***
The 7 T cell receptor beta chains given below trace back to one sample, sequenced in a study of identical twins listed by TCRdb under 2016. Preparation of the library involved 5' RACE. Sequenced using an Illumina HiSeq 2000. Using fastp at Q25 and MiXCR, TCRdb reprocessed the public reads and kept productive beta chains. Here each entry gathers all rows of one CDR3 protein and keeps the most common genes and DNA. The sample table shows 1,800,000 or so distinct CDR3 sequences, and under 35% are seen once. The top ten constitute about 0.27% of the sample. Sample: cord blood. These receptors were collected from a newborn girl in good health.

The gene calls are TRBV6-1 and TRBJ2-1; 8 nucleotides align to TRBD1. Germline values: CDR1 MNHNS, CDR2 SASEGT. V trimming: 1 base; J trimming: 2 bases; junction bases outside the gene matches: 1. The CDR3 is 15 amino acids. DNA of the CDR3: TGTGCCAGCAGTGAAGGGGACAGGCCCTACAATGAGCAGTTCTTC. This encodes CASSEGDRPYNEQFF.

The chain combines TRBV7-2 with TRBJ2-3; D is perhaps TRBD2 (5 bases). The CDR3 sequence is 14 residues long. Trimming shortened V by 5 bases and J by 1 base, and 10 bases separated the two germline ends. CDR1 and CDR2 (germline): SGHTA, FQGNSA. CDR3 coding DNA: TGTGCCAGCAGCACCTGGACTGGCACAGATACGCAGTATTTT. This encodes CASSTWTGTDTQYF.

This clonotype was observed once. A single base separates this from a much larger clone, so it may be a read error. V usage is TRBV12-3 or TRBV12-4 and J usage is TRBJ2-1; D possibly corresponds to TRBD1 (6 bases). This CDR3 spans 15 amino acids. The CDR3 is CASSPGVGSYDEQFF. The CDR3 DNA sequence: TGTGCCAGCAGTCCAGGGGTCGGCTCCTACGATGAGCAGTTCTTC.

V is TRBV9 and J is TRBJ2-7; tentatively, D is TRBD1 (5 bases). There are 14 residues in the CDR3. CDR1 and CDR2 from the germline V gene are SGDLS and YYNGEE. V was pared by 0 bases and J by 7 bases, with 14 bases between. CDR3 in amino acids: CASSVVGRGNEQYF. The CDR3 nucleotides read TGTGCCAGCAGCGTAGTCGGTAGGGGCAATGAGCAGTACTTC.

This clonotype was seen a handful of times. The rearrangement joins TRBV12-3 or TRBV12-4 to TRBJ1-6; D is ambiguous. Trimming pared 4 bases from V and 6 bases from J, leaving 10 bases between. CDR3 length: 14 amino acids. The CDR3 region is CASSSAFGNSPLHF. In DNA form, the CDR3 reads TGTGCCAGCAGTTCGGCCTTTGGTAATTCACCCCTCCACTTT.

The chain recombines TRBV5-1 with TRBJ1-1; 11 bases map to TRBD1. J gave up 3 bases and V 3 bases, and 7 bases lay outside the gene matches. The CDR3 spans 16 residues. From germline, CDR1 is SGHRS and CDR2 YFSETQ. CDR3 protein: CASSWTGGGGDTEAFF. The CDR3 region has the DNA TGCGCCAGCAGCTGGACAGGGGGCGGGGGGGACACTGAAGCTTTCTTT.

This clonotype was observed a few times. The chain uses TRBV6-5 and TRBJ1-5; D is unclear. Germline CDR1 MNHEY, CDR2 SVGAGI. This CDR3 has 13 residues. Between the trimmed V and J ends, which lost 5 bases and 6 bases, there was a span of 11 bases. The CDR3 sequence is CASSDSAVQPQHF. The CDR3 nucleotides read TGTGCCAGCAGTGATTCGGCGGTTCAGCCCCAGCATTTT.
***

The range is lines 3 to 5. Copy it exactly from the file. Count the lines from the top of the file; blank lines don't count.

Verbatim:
The chain combines TRBV7-2 with TRBJ2-3; D is perhaps TRBD2 (5 bases). The CDR3 sequence is 14 residues long. Trimming shortened V by 5 bases and J by 1 base, and 10 bases separated the two germline ends. CDR1 and CDR2 (germline): SGHTA, FQGNSA. CDR3 coding DNA: TGTGCCAGCAGCACCTGGACTGGCACAGATACGCAGTATTTT. This encodes CASSTWTGTDTQYF.

This clonotype was observed once. A single base separates this from a much larger clone, so it may be a read error. V usage is TRBV12-3 or TRBV12-4 and J usage is TRBJ2-1; D possibly corresponds to TRBD1 (6 bases). This CDR3 spans 15 amino acids. The CDR3 is CASSPGVGSYDEQFF. The CDR3 DNA sequence: TGTGCCAGCAGTCCAGGGGTCGGCTCCTACGATGAGCAGTTCTTC.

V is TRBV9 and J is TRBJ2-7; tentatively, D is TRBD1 (5 bases). There are 14 residues in the CDR3. CDR1 and CDR2 from the germline V gene are SGDLS and YYNGEE. V was pared by 0 bases and J by 7 bases, with 14 bases between. CDR3 in amino acids: CASSVVGRGNEQYF. The CDR3 nucleotides read TGTGCCAGCAGCGTAGTCGGTAGGGGCAATGAGCAGTACTTC.